SCHOOL COMMITTEES OCCUPIED BY DEBATE OVER REMOTE WORK FOR DISTRICT STAFF
The Amherst School Committee voted unanimously on Thursday, July 23 to provide “reasonable accommodations” for district employees with underlying medical conditions who don’t want to work on-site at schools this fall.
However, the local and regional committees have so far stopped short of agreeing to accommodate all staff members who want to work remotely, including those who cite concerns about the health of their household members.
It is unknown what percentage of Amherst Regional Public School (ARPS) employees have submitted requests to work remotely, although the Amherst-Pelham Education Association (APEA), which represents teachers, clerical workers and paraeducators, announced July 7 that it opposed a return to in-person learning.
At Thursday’s meeting, Amherst School Committee Chair Allison McDonald and member Peter Demling cited the need for sufficient on-site staff to provide a “free and appropriate education” for students, including those who are unable to learn remotely.
Committee members Kerry Spitzer and Heather Lord have argued that teachers who live with a medically-vulnerable household member should also be granted accommodations, but ultimately voted with McDonald and Demling. (A fifth committee member, Ben Herrington, recused himself as a district employee.)
The district “will seek to accommodate staff who for any reason …express a preference for full or mostly remote work, to the extent that such positions are needed and available, and based on the instructional model and student preferences.”
However, Thursday’s vote was tied to an agreement that the staff portion of a fall planning document be brought again to the Amherst, Pelham and Amherst-Pelham Regional School Committees, on Tuesday, July 28. The agenda is here.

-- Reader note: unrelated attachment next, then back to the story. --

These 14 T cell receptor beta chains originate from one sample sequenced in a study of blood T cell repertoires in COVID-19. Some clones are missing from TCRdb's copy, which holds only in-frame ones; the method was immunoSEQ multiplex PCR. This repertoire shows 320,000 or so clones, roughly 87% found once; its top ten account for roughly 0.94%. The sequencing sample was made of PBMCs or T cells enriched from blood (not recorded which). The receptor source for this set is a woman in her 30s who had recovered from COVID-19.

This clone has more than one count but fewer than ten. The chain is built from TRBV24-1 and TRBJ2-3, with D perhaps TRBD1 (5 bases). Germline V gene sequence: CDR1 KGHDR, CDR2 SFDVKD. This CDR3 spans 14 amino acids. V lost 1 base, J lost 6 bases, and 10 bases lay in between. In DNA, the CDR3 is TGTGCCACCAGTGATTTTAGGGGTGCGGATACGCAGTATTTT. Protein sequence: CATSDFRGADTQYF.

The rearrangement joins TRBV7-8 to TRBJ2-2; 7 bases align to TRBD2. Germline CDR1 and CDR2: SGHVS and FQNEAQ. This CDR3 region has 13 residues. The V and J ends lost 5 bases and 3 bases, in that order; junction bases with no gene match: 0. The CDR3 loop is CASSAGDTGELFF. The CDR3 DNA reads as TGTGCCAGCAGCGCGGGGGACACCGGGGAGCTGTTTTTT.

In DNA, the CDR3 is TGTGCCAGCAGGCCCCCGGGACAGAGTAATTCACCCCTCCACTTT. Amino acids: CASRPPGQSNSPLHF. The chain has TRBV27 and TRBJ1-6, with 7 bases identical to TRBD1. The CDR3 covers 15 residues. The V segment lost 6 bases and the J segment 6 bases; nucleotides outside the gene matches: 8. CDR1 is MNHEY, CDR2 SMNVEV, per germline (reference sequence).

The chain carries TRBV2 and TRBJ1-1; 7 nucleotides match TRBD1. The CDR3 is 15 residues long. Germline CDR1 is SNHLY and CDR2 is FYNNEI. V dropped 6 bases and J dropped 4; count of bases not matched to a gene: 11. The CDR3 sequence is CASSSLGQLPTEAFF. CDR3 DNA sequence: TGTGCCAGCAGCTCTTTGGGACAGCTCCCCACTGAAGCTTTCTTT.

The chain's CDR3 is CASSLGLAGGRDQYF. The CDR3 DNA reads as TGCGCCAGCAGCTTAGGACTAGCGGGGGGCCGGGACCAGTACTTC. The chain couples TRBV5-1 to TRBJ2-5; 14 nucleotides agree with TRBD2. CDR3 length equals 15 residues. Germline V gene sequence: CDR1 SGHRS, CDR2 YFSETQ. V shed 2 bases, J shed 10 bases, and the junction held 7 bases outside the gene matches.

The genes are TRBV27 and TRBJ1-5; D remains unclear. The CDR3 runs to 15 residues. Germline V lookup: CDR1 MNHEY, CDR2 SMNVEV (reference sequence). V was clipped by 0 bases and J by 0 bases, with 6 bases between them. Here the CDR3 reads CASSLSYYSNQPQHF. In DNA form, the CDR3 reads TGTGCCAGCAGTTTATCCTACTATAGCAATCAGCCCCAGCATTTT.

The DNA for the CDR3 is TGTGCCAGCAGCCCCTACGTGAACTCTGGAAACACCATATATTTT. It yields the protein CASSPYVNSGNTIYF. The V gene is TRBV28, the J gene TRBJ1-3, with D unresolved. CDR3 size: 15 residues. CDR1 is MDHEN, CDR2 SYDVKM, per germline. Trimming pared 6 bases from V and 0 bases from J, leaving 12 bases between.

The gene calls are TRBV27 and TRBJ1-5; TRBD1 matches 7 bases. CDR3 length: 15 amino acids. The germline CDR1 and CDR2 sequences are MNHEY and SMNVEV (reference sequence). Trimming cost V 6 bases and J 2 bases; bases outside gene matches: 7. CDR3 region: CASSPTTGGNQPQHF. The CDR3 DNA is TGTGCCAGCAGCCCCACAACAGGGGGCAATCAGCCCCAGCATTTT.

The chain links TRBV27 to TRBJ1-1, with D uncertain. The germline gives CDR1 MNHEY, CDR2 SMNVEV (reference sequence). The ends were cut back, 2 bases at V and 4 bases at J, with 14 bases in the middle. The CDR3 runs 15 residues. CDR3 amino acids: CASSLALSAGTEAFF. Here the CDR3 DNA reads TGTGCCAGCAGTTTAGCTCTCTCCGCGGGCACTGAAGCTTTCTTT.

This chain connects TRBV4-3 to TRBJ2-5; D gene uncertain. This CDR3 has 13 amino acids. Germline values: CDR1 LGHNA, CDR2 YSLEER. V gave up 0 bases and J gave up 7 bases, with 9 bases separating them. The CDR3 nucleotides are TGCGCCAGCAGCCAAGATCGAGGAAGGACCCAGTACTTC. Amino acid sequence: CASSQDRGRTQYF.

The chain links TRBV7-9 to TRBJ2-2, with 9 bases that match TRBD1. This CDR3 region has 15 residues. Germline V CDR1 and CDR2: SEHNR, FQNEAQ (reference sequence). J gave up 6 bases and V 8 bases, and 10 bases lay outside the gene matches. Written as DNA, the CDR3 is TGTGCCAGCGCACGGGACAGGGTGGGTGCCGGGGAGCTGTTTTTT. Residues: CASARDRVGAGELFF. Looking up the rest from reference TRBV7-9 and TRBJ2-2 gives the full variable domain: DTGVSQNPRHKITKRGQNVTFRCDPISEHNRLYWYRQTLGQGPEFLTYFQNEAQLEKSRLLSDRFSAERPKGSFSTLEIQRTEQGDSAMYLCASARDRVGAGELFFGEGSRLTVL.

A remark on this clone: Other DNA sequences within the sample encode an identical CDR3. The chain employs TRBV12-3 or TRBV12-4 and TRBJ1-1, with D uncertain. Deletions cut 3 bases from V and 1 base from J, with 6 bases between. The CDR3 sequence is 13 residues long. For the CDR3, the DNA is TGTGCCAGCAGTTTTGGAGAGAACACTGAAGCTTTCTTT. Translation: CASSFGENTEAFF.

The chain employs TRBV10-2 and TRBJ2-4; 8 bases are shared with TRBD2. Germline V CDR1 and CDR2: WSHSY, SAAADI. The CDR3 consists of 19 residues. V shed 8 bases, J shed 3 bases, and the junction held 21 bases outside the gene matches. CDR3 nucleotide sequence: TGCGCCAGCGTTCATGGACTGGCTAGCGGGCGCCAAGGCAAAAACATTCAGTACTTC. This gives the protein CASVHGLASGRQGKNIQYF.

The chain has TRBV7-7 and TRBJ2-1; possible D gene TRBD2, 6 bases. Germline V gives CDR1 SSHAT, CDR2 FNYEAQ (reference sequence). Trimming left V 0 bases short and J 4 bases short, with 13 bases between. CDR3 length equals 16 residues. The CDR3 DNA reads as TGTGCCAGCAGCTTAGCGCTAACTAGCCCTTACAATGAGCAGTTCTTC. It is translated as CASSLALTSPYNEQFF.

ARPS Superintendent Michael Morris has said that remote learning is not feasible for all students, including some who have special needs. Demling warned on July 23 that if the district fell short of teachers willing to provide on-site special education this fall, it would have to bus students to other districts and pay for placements.
“We cannot guarantee staff accommodations that by design, would prevent us from delivering what we’ve identified as the free and appropriate education of all students,” he said. A video of the July 23 meeting is here.
Meanwhile, Morris has outlined a plan for phased re-opening, in which students in special education programs, along with English-language learners and homeless children return to school buildings first, in early September. That first phase would include about 30 percent of all elementary students and 10 percent of middle and high school students, with numbers rising in stages over weeks or months until full school populations are on-site. Depending on what phasing model the school committees choose, the last batches of students could return in October, or January.
The models presented by Morris on July 21 (on page 16 here ) prioritize the youngest pupils, and add grades over time. Morris has said that dates for phases might change, based on public health data.
It remains unclear exactly how many days per week the district’s children will attend school in-person, versus remotely from home. Under plans discussed last week, only grades K-3 in Amherst and K-4 in Pelham would be at school buildings five days per week, with older elementary pupils on-site for two days weekly. Under the latest proposal, middle school students would attend in person two days weekly, and high school students one or two days.